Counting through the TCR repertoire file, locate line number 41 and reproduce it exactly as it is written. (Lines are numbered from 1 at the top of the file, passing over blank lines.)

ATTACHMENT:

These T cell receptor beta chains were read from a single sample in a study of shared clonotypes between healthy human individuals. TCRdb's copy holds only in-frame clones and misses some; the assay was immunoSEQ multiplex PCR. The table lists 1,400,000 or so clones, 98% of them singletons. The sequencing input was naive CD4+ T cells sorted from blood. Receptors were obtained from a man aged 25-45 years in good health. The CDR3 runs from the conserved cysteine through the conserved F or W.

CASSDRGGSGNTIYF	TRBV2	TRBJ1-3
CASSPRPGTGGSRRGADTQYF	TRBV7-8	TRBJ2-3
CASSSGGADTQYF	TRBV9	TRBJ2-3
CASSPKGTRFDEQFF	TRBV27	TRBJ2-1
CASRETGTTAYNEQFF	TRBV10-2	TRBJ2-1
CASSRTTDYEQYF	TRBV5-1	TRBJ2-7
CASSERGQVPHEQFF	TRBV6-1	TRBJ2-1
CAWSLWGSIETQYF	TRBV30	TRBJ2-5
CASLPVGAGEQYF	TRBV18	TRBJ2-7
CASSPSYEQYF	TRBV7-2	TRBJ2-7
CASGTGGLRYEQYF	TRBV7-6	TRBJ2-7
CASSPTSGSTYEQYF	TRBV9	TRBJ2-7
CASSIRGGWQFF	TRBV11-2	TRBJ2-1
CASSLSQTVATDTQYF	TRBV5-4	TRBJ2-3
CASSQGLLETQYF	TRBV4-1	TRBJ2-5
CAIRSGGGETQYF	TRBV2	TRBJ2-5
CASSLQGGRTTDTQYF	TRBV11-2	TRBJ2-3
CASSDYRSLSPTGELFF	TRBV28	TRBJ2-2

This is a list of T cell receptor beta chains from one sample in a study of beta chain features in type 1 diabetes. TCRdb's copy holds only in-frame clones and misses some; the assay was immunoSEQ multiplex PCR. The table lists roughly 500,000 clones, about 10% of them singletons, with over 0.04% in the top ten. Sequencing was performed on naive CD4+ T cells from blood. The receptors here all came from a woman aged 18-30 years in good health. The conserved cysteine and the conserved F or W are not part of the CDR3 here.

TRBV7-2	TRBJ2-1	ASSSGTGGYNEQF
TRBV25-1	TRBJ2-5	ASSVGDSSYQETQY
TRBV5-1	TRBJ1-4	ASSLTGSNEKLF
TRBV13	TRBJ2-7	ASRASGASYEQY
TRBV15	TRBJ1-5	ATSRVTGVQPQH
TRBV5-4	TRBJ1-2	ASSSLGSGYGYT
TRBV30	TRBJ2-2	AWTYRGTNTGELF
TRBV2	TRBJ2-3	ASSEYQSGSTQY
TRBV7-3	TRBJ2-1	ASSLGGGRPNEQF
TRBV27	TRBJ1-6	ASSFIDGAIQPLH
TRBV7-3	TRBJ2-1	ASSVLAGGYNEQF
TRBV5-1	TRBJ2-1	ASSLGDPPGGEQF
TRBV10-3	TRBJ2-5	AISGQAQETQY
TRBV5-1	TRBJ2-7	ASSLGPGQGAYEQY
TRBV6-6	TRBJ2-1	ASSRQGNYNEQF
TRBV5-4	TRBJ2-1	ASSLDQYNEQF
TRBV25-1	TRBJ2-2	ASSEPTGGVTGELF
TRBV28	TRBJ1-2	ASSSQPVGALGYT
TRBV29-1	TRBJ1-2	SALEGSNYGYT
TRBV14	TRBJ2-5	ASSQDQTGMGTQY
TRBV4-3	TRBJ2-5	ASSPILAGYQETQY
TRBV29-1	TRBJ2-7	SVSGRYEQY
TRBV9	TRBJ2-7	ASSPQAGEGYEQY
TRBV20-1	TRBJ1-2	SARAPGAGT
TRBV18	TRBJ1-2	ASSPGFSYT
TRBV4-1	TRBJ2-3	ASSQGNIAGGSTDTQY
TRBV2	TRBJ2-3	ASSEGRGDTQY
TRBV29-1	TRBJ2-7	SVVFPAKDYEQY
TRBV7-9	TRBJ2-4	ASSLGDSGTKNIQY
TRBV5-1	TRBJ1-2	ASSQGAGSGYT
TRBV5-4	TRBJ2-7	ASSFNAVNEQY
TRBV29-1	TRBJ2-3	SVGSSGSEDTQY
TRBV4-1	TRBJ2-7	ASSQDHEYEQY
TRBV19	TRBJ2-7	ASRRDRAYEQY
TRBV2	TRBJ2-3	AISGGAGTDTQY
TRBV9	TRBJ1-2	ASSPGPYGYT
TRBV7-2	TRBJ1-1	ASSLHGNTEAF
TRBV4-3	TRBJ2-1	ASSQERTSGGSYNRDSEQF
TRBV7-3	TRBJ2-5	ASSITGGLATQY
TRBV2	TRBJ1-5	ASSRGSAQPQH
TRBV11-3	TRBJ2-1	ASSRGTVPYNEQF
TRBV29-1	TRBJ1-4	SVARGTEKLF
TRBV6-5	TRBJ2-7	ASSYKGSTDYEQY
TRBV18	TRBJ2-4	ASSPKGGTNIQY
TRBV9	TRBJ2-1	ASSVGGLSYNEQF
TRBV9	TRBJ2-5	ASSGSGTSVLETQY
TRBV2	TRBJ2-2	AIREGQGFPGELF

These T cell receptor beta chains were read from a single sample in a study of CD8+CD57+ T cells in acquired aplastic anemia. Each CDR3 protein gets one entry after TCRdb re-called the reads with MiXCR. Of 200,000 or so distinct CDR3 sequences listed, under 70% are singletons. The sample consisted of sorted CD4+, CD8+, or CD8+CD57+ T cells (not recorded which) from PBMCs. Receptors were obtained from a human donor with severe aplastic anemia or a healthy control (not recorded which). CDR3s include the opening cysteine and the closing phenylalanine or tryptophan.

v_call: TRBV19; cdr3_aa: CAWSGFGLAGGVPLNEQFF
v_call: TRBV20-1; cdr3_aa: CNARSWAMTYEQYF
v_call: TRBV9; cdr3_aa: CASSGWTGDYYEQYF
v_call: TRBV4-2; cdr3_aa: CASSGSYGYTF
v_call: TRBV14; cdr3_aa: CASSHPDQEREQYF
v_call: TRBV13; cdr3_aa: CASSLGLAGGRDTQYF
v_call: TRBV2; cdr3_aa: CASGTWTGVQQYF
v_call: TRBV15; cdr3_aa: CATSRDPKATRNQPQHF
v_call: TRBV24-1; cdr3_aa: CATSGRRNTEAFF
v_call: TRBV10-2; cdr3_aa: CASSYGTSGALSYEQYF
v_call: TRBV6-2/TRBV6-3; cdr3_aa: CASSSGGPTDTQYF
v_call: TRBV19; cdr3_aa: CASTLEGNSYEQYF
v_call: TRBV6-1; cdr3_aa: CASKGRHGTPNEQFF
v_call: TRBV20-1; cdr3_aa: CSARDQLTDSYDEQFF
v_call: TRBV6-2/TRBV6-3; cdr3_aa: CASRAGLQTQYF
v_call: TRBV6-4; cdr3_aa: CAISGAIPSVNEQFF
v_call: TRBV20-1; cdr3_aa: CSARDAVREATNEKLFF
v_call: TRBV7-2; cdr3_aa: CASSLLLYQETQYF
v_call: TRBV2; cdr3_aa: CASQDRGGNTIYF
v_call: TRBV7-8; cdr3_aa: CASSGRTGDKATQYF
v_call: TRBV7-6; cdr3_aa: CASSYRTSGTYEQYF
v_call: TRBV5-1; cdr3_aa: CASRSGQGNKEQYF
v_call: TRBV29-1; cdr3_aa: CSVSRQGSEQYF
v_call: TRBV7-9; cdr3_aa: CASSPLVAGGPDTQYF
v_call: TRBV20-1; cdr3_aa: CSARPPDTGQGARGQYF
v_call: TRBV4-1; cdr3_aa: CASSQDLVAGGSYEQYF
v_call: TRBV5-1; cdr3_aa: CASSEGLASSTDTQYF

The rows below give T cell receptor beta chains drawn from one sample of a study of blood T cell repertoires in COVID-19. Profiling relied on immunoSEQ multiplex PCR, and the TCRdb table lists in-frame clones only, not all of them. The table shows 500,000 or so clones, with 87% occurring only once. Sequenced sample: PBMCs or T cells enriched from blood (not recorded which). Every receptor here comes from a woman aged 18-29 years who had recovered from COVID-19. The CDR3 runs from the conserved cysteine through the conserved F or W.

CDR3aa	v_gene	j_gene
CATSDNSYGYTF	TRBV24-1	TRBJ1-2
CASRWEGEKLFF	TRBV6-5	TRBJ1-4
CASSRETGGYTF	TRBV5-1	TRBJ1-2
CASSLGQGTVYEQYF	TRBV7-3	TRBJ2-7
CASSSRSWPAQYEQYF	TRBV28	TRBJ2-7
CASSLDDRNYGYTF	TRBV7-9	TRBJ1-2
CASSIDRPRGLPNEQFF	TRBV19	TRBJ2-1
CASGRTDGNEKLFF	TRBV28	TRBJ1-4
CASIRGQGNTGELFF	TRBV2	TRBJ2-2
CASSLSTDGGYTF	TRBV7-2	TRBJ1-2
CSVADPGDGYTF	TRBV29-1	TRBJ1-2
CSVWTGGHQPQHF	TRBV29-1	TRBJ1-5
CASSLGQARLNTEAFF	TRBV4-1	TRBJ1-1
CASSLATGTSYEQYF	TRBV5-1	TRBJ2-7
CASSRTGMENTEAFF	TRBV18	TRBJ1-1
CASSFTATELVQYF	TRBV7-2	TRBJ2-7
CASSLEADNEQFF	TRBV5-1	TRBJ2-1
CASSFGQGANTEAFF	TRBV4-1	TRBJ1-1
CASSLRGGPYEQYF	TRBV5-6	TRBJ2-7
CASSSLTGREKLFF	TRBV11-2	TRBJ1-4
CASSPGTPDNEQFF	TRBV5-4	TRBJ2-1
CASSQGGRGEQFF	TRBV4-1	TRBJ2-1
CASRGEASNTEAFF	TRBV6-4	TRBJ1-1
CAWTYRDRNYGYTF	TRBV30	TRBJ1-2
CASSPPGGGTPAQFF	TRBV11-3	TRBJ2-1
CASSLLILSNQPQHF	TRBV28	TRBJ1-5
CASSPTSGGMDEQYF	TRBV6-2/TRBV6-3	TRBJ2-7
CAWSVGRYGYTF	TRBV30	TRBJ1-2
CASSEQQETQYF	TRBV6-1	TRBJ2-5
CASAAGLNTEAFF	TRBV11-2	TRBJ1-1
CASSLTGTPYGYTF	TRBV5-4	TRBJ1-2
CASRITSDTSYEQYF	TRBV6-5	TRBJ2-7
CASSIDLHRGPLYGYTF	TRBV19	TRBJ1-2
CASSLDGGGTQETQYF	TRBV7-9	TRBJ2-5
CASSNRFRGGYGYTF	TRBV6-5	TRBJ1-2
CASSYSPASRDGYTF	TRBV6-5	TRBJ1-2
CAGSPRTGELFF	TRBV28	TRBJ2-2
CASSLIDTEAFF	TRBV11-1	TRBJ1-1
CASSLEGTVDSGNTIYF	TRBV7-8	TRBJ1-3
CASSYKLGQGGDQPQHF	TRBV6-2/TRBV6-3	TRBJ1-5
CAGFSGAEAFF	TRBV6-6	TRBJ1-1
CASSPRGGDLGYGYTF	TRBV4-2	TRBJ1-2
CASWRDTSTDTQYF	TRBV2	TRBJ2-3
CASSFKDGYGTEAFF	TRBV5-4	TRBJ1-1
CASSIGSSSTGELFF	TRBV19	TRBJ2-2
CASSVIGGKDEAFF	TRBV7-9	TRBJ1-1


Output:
TRBV4-3	TRBJ2-5	ASSPILAGYQETQY